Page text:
Highlights from the 2017 Lamont-Doherty Open House

October 9, 2017
volcano heat suit and sign about eruptions

The 2017 Lamont-Doherty Open House was chock-full of eruptions—but thankfully, volcano heat suits were not required. Photo: Kyu Lee

Nearly 4,000 people showed up to the Lamont-Doherty Open House on Saturday. Through interactive exhibits, games, goo, and a few explosions, people of all ages learned about geology, earth science, and climate change—and had a lot of fun in the process. Here are a few of our favorite moments from the day’s several dozen activities and lectures.

researcher points at simulation on screen

Kids listen to a simulation of Earth’s movements. Photo: Sarah Fecht

simulated glacial flow

A goo made out of glue and Borax simulates the flow of glaciers. Toothpicks, originally placed in a straight line, illustrate how ice flows faster in the center due to lack of friction. Photo: Sarah Fecht

Researchers use ping pong balls and liquid nitrogen to simulate a Plinian eruption. Videos by Sarah Fecht and Kyu Lee/Earth Institute at Columbia University

jello with dye in it

By cutting gelatin and injecting juice into the cracks, kids learned how fracking and wastewater injection can cause earthquakes. Photo: Kyu Lee

kids playing in pool

Fishing for plankton using nets made from coffee cups and pantyhose. Photo: Sarah Fecht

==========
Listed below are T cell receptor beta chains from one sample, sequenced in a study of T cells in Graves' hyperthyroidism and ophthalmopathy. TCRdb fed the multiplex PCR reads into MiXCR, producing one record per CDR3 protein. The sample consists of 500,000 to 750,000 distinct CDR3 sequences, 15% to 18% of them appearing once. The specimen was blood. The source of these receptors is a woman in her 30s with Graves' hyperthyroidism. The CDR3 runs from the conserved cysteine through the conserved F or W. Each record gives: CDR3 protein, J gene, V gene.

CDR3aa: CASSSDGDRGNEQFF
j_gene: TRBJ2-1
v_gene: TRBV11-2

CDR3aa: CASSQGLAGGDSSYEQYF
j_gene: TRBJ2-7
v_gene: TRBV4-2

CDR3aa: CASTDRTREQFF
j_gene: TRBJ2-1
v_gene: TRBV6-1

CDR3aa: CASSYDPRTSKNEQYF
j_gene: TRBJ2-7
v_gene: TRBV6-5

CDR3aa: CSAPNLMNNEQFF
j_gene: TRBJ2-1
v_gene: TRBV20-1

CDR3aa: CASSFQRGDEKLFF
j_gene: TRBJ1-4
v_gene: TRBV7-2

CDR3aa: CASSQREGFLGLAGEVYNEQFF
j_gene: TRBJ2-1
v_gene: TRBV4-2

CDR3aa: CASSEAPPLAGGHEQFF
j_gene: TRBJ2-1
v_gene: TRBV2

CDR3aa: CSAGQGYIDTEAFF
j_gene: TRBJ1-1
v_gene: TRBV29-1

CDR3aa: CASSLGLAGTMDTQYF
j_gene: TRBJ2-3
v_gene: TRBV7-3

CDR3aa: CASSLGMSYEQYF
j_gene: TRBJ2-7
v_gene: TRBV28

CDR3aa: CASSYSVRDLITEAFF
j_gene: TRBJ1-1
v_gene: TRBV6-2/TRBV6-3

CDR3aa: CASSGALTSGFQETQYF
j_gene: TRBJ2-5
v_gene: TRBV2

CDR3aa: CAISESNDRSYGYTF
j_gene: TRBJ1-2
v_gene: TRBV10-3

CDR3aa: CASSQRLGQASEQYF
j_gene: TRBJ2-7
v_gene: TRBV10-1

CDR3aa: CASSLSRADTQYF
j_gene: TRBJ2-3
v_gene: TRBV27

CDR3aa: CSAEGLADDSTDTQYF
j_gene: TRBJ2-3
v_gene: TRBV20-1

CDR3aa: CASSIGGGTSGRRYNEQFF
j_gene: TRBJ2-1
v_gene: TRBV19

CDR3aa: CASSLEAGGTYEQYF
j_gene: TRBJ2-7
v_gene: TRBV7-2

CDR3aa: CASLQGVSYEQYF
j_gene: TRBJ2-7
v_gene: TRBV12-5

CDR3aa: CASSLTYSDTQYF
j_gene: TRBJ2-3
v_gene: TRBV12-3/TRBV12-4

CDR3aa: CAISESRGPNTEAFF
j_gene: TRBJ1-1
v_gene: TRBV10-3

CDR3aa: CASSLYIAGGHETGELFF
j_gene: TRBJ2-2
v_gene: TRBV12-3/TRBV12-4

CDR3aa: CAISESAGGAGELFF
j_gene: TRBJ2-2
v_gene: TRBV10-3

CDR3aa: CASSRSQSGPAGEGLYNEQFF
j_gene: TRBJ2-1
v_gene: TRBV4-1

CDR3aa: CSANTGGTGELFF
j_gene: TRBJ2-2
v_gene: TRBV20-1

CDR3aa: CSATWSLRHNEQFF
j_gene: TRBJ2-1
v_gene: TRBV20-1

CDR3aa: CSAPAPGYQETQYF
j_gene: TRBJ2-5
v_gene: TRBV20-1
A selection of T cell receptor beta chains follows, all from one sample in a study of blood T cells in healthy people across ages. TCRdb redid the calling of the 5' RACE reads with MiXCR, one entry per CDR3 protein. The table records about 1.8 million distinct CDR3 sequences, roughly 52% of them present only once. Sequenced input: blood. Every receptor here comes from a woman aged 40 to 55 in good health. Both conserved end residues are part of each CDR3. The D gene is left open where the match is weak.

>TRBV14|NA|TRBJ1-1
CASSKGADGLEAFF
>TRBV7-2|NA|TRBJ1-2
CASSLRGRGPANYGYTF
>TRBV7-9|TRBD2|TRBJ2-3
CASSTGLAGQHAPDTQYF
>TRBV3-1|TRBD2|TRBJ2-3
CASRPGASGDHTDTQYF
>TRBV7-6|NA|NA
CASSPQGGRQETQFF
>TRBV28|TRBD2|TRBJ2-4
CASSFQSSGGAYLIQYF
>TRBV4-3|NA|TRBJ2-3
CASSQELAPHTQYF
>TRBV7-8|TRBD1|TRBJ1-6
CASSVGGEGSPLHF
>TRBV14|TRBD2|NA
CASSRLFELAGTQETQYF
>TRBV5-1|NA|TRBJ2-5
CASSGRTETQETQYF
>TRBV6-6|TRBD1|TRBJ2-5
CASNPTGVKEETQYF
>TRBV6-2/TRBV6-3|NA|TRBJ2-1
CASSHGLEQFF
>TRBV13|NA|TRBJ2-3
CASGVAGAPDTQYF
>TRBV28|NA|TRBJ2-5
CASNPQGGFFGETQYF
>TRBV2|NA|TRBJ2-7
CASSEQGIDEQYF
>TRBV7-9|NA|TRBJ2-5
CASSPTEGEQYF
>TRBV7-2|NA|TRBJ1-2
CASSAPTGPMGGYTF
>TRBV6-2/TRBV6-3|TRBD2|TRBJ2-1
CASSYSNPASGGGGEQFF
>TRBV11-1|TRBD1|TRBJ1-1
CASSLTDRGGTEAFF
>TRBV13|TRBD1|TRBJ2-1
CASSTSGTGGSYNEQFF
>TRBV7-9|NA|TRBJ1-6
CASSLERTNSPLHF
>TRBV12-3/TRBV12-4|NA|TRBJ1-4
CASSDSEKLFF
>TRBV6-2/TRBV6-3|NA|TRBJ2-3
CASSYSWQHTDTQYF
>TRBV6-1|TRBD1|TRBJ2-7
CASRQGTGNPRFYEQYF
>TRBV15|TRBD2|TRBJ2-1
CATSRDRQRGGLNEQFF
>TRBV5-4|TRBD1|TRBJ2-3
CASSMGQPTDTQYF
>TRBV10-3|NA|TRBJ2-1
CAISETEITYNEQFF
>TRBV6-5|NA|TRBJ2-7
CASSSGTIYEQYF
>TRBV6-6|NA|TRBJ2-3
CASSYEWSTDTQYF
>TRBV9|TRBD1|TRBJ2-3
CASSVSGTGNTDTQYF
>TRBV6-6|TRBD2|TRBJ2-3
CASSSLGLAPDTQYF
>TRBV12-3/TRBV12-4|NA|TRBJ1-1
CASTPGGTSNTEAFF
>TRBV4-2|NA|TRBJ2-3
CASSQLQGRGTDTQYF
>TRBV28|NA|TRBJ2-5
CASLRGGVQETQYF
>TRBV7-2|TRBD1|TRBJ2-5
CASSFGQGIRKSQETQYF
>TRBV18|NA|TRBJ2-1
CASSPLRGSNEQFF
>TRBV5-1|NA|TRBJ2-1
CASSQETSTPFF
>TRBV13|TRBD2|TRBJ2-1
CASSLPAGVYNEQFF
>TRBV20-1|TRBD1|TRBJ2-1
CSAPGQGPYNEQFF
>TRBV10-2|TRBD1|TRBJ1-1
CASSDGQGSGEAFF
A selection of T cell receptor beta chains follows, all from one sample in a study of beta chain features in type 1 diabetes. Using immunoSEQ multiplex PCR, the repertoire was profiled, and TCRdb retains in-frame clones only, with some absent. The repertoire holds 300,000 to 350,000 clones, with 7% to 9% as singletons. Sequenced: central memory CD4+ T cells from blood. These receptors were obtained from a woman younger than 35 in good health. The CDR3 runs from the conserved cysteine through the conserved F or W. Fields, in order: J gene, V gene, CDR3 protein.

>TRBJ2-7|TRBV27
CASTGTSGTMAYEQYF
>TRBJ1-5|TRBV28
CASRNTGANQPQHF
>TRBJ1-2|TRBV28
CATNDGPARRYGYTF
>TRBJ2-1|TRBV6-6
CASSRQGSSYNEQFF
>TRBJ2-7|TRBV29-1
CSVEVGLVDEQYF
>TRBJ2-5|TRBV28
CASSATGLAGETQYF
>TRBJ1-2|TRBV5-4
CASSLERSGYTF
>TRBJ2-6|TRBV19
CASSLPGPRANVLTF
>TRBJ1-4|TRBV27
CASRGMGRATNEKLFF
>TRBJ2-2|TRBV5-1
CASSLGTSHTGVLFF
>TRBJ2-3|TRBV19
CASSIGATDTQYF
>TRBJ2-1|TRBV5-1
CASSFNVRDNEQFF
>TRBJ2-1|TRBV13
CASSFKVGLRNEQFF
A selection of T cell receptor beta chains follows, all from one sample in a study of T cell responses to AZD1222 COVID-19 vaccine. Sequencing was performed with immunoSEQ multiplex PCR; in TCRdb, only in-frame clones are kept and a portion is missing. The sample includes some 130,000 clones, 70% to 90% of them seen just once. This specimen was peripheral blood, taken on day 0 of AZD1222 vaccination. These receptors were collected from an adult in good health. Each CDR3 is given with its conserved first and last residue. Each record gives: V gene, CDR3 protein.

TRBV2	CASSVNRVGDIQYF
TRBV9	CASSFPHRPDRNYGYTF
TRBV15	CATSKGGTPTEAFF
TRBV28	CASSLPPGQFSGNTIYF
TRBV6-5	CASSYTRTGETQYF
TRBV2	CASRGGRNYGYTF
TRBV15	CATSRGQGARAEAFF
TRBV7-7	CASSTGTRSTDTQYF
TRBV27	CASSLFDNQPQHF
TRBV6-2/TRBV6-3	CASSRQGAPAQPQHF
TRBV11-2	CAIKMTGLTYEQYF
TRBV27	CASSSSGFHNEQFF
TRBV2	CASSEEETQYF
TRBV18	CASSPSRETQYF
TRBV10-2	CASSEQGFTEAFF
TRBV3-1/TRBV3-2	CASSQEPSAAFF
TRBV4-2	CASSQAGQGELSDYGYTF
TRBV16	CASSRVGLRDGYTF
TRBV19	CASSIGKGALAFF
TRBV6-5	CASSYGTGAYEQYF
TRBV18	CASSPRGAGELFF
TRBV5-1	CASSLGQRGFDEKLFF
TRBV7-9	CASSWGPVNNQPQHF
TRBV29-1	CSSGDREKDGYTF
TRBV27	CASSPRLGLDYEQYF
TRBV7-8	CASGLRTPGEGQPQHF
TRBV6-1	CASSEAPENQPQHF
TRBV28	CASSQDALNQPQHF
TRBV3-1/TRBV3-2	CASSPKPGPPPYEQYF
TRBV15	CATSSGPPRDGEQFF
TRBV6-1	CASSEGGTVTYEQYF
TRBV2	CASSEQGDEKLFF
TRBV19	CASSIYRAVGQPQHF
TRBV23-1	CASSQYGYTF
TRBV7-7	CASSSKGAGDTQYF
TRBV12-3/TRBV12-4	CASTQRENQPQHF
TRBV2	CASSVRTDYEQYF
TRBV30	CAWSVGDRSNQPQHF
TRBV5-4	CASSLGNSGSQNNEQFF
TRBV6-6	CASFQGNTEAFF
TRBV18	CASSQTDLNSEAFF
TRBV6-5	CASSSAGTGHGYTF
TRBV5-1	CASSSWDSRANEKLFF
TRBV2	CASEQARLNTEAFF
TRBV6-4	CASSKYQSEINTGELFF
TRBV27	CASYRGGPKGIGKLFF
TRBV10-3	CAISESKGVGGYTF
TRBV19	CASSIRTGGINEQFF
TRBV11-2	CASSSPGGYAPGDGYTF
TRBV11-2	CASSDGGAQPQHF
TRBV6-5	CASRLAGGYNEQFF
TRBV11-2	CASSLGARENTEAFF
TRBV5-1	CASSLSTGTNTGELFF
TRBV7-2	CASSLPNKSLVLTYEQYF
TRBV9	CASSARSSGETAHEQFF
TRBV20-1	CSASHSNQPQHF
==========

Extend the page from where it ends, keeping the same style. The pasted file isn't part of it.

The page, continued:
climate change murals

Open House attendees made murals to answer the questions “How does climate change affect me?” and “What can I do about climate change?” Photo: Sarah Fecht

Earth scientist Marc Spiegelman dances on a mixture of cornstarch and water to demonstrate some of the amazing properties of rocks—like their ability to be both elastic and brittle. Video by Kyu Lee/Earth Institute at Columbia University

save the village demonstration

In this demonstration, kids set up barriers to try to protect a town from a volcanic eruption of hot wax—except they don’t know which volcano will blow, and they only get a few blocks. In this case, the kids managed to save the school (center left), but couldn’t save one of the houses (center). Photo: Sarah Fecht

kids drawing about how to reduce carbon emissions

Kids at Cottage Lane Elementary School made drawings as part of the Kids Against Climate Change coalition. Photo: Kyu Lee